eli poss · · Durango, Co · Joined May 2014 · Points: 487

I've also tried this, although with accessory cord rather than the hollow block and a minitrax instead of a microtrax. I couldn't get the prusik to slide easily so eventually just gave up. Also the prusik would sometimes interfere with the minitrax and it appeared to get sucked into the minitrax, although that never compromised the security of the minitrax in my limited testing.

I would say, if you can get it to feed easily and you can be sure it won't interfere with the microtrax, then go for it. I like the idea of a friction hitch above the trax because, if you happen to thoroughly fuck up so bad that the trax somehow shreds the sheath, you might still be caught by the hitch above the coreshot section. 

eli poss · · Durango, Co · Joined May 2014 · Points: 487
SW Marlatt wrote:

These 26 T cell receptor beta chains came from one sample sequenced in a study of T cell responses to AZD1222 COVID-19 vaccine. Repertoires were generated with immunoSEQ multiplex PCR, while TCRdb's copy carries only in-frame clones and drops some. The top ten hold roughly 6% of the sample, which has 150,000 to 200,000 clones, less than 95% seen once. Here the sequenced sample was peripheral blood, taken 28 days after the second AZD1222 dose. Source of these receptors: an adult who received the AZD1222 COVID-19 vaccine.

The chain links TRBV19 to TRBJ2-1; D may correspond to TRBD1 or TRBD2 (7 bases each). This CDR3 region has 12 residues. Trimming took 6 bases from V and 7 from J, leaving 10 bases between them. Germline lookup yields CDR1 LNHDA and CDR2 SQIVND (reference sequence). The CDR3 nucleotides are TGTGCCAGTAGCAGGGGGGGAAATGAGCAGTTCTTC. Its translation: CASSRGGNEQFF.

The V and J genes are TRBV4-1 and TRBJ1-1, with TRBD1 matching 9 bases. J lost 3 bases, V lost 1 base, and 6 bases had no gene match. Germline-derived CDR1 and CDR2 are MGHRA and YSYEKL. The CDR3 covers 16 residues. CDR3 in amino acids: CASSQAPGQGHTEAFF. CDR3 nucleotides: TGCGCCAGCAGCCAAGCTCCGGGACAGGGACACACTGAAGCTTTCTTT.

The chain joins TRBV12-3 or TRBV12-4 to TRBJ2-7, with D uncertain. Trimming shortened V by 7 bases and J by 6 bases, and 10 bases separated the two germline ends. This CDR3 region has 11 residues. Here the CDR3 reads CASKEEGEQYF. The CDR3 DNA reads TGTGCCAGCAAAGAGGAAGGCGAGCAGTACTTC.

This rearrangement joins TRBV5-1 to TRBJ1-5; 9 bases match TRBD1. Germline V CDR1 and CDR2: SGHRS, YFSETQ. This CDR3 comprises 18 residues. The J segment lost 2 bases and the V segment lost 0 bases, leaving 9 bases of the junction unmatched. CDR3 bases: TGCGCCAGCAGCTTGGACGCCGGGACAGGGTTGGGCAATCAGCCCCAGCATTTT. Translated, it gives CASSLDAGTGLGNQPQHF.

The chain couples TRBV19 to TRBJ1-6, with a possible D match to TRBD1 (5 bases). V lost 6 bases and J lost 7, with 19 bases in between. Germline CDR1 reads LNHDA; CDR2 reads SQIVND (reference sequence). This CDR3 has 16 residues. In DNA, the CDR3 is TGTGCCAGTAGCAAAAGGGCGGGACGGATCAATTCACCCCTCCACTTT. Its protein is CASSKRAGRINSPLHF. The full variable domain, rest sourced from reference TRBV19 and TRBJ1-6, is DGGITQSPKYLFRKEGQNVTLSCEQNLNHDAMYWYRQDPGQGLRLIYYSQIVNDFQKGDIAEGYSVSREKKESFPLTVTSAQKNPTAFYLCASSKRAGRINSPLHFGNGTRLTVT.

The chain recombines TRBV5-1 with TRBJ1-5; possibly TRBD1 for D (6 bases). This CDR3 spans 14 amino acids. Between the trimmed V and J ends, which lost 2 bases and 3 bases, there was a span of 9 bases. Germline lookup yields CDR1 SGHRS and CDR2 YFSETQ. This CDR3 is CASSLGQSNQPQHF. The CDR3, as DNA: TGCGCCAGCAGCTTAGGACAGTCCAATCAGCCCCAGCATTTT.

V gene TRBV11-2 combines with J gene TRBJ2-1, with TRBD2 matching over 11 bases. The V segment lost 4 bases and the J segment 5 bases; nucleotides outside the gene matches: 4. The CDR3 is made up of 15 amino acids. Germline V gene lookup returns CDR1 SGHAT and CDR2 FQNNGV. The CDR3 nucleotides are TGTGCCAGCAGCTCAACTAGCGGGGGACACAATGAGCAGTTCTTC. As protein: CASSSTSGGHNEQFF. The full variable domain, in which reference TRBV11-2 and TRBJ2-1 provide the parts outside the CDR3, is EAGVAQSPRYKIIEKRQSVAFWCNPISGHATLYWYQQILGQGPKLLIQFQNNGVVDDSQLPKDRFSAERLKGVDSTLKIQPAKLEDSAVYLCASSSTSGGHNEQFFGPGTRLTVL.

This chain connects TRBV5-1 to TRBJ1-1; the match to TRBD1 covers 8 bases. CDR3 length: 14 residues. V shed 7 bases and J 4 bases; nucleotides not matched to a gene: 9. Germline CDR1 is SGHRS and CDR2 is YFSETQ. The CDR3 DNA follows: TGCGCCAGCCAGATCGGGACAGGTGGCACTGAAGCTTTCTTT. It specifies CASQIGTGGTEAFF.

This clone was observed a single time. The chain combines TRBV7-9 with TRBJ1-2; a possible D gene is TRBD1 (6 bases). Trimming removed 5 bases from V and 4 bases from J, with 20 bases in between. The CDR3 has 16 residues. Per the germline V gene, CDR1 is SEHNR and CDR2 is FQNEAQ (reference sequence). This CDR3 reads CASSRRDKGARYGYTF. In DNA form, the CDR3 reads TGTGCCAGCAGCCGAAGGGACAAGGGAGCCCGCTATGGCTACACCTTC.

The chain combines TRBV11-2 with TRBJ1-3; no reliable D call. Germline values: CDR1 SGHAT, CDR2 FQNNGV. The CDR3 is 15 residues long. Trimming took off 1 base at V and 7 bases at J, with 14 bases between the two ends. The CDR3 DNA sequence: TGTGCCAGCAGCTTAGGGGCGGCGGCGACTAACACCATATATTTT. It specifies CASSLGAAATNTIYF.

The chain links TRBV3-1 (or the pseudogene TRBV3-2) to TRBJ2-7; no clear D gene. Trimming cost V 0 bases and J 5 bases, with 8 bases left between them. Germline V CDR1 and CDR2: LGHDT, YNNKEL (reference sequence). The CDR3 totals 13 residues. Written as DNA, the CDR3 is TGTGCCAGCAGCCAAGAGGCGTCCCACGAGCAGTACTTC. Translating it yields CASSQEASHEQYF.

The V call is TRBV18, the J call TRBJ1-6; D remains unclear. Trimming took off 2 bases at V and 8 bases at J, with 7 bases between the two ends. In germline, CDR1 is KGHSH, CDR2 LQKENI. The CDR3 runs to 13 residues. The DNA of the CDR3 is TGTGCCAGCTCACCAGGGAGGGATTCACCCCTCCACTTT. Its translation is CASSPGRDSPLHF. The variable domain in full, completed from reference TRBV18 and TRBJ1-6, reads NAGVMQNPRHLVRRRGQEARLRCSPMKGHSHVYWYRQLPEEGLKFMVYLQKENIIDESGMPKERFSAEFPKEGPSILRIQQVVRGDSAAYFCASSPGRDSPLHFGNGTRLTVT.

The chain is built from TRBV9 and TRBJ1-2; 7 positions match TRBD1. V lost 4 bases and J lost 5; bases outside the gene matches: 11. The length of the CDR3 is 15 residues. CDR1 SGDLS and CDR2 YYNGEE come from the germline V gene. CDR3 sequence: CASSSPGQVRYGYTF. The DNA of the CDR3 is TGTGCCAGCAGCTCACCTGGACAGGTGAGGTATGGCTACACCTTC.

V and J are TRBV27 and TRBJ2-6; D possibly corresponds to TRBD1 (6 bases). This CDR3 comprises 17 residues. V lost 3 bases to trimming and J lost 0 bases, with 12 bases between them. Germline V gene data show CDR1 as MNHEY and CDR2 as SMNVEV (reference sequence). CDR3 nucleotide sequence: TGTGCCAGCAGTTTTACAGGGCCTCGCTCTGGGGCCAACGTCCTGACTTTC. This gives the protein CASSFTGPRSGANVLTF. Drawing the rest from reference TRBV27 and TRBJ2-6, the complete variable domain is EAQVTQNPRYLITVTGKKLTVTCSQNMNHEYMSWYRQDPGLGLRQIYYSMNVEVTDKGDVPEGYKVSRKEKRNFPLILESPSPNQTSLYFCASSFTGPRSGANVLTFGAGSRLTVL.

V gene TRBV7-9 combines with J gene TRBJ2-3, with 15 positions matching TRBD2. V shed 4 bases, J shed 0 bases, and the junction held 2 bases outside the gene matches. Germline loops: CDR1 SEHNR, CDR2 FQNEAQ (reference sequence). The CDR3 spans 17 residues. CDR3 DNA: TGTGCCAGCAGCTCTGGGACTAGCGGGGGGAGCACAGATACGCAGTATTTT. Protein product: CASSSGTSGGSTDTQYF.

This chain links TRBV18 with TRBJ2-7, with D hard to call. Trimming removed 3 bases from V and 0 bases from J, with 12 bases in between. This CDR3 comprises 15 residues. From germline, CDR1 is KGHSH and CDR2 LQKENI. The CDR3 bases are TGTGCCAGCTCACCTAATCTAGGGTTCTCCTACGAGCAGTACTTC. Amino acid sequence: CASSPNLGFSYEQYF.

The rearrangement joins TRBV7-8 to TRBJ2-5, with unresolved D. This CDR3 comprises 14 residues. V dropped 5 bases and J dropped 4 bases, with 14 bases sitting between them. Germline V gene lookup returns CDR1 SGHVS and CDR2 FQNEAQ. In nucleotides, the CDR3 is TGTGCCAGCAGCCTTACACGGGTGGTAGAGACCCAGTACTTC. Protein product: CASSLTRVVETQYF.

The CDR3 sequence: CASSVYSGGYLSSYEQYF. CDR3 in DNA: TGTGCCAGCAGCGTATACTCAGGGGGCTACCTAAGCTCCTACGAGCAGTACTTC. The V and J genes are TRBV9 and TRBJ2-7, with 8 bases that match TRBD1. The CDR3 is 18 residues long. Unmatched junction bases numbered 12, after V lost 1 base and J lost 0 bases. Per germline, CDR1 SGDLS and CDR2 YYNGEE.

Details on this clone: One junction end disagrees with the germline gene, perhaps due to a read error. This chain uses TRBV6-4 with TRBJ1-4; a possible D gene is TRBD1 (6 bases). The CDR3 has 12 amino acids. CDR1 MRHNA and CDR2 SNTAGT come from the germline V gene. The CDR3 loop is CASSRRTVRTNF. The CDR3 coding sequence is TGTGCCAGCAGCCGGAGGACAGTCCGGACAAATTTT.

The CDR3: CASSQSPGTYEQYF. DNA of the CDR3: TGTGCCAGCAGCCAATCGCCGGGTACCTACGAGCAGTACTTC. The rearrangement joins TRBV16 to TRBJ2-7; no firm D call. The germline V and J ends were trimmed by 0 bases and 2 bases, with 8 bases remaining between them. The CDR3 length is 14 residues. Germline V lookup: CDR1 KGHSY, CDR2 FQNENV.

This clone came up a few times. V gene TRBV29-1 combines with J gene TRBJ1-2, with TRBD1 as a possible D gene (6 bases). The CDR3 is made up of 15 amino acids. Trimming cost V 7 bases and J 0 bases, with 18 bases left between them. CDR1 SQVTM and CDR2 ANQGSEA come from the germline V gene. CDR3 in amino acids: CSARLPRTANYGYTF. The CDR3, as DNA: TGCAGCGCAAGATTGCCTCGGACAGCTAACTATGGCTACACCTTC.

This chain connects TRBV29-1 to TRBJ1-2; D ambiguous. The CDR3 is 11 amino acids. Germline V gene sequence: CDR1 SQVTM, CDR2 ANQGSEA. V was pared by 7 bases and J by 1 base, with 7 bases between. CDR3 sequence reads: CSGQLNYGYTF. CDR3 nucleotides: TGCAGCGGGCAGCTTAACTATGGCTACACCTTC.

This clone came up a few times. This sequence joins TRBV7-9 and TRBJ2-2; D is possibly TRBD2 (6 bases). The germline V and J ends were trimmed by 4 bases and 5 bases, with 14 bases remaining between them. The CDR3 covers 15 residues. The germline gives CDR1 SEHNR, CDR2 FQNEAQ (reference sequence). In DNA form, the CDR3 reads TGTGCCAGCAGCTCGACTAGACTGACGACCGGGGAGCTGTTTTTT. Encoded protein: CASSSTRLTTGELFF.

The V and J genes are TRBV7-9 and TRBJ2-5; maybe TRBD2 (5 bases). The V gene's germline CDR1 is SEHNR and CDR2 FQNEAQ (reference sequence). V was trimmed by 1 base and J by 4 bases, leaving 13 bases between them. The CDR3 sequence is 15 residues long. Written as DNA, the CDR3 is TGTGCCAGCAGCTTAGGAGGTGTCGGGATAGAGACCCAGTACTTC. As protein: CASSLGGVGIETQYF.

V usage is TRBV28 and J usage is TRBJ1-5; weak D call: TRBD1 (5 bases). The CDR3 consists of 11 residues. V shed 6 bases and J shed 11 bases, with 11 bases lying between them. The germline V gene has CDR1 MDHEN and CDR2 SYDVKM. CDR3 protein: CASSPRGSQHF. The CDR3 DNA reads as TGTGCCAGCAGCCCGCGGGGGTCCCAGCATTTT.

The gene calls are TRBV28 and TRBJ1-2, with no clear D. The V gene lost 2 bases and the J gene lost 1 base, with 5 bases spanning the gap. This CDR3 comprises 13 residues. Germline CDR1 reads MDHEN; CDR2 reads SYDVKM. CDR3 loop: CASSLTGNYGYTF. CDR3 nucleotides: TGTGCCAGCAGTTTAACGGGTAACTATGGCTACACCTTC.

I haven't been able to test this puppy outside of my closest, so I'm curious to see if it will feed smoothly like minitrax. When I TR solo, I usually weight the bottom of the rope and girth hitch a loop of bungee cord through the clip in point and loop it over my head.

For this, I could clip the bungee cord to the locker and loop over my head but I'm not sure if will have the same effect. I was hoping you might be able to provide some insight into this.

David Kerkeslager · · New Paltz, NY · Joined Jan 2017 · Points: 124
eli poss wrote:

I've also tried this, although with accessory cord rather than the hollow block and a minitrax instead of a microtrax. I couldn't get the prusik to slide easily so eventually just gave up. Also the prusik would sometimes interfere with the minitrax and it appeared to get sucked into the minitrax, although that never compromised the security of the minitrax in my limited testing.